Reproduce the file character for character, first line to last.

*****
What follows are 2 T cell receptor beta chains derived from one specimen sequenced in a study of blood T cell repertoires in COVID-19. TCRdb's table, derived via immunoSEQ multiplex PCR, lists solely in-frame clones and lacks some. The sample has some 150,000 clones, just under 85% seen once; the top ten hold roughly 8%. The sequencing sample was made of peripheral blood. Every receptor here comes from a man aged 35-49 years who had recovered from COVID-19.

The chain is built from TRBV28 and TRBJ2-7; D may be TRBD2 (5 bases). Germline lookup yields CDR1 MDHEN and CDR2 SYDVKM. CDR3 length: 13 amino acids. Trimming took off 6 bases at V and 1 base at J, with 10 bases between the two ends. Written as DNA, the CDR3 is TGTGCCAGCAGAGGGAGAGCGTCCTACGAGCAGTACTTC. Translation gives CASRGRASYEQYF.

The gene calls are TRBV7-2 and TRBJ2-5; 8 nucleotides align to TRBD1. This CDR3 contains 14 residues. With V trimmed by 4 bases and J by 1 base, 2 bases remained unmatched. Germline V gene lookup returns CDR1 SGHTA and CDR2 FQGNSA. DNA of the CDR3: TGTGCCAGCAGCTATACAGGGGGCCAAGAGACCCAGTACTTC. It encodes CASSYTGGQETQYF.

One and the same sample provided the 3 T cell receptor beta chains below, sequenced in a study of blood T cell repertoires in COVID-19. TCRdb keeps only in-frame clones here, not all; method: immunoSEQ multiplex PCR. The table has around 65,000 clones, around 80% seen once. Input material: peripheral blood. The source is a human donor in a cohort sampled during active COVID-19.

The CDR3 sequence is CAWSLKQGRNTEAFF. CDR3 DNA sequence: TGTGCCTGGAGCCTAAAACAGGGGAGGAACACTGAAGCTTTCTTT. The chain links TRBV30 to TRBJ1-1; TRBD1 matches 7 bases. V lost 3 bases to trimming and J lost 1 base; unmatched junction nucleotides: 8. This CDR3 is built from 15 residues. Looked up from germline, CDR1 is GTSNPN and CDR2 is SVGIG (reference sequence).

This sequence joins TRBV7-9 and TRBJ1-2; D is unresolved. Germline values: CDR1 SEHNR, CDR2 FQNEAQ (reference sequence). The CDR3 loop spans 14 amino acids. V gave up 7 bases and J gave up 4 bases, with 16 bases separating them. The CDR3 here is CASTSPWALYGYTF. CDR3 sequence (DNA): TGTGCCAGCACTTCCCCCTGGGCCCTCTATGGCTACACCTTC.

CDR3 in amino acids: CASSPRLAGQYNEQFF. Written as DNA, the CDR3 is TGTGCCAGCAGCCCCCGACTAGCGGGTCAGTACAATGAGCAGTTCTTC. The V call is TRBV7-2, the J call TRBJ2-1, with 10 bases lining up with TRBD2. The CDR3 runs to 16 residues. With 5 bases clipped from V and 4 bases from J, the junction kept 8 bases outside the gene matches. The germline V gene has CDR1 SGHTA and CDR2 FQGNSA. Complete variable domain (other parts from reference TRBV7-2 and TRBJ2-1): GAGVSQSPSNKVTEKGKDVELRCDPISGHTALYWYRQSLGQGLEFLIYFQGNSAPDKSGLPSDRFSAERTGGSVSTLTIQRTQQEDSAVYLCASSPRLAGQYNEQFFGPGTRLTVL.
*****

What follows are 2 T cell receptor beta chains derived from one specimen sequenced in a study of blood T cell repertoires in COVID-19. TCRdb's table, derived via immunoSEQ multiplex PCR, lists solely in-frame clones and lacks some. The sample has some 150,000 clones, just under 85% seen once; the top ten hold roughly 8%. The sequencing sample was made of peripheral blood. Every receptor here comes from a man aged 35-49 years who had recovered from COVID-19.

The chain is built from TRBV28 and TRBJ2-7; D may be TRBD2 (5 bases). Germline lookup yields CDR1 MDHEN and CDR2 SYDVKM. CDR3 length: 13 amino acids. Trimming took off 6 bases at V and 1 base at J, with 10 bases between the two ends. Written as DNA, the CDR3 is TGTGCCAGCAGAGGGAGAGCGTCCTACGAGCAGTACTTC. Translation gives CASRGRASYEQYF.

The gene calls are TRBV7-2 and TRBJ2-5; 8 nucleotides align to TRBD1. This CDR3 contains 14 residues. With V trimmed by 4 bases and J by 1 base, 2 bases remained unmatched. Germline V gene lookup returns CDR1 SGHTA and CDR2 FQGNSA. DNA of the CDR3: TGTGCCAGCAGCTATACAGGGGGCCAAGAGACCCAGTACTTC. It encodes CASSYTGGQETQYF.

One and the same sample provided the 3 T cell receptor beta chains below, sequenced in a study of blood T cell repertoires in COVID-19. TCRdb keeps only in-frame clones here, not all; method: immunoSEQ multiplex PCR. The table has around 65,000 clones, around 80% seen once. Input material: peripheral blood. The source is a human donor in a cohort sampled during active COVID-19.

The CDR3 sequence is CAWSLKQGRNTEAFF. CDR3 DNA sequence: TGTGCCTGGAGCCTAAAACAGGGGAGGAACACTGAAGCTTTCTTT. The chain links TRBV30 to TRBJ1-1; TRBD1 matches 7 bases. V lost 3 bases to trimming and J lost 1 base; unmatched junction nucleotides: 8. This CDR3 is built from 15 residues. Looked up from germline, CDR1 is GTSNPN and CDR2 is SVGIG (reference sequence).

This sequence joins TRBV7-9 and TRBJ1-2; D is unresolved. Germline values: CDR1 SEHNR, CDR2 FQNEAQ (reference sequence). The CDR3 loop spans 14 amino acids. V gave up 7 bases and J gave up 4 bases, with 16 bases separating them. The CDR3 here is CASTSPWALYGYTF. CDR3 sequence (DNA): TGTGCCAGCACTTCCCCCTGGGCCCTCTATGGCTACACCTTC.

CDR3 in amino acids: CASSPRLAGQYNEQFF. Written as DNA, the CDR3 is TGTGCCAGCAGCCCCCGACTAGCGGGTCAGTACAATGAGCAGTTCTTC. The V call is TRBV7-2, the J call TRBJ2-1, with 10 bases lining up with TRBD2. The CDR3 runs to 16 residues. With 5 bases clipped from V and 4 bases from J, the junction kept 8 bases outside the gene matches. The germline V gene has CDR1 SGHTA and CDR2 FQGNSA. Complete variable domain (other parts from reference TRBV7-2 and TRBJ2-1): GAGVSQSPSNKVTEKGKDVELRCDPISGHTALYWYRQSLGQGLEFLIYFQGNSAPDKSGLPSDRFSAERTGGSVSTLTIQRTQQEDSAVYLCASSPRLAGQYNEQFFGPGTRLTVL.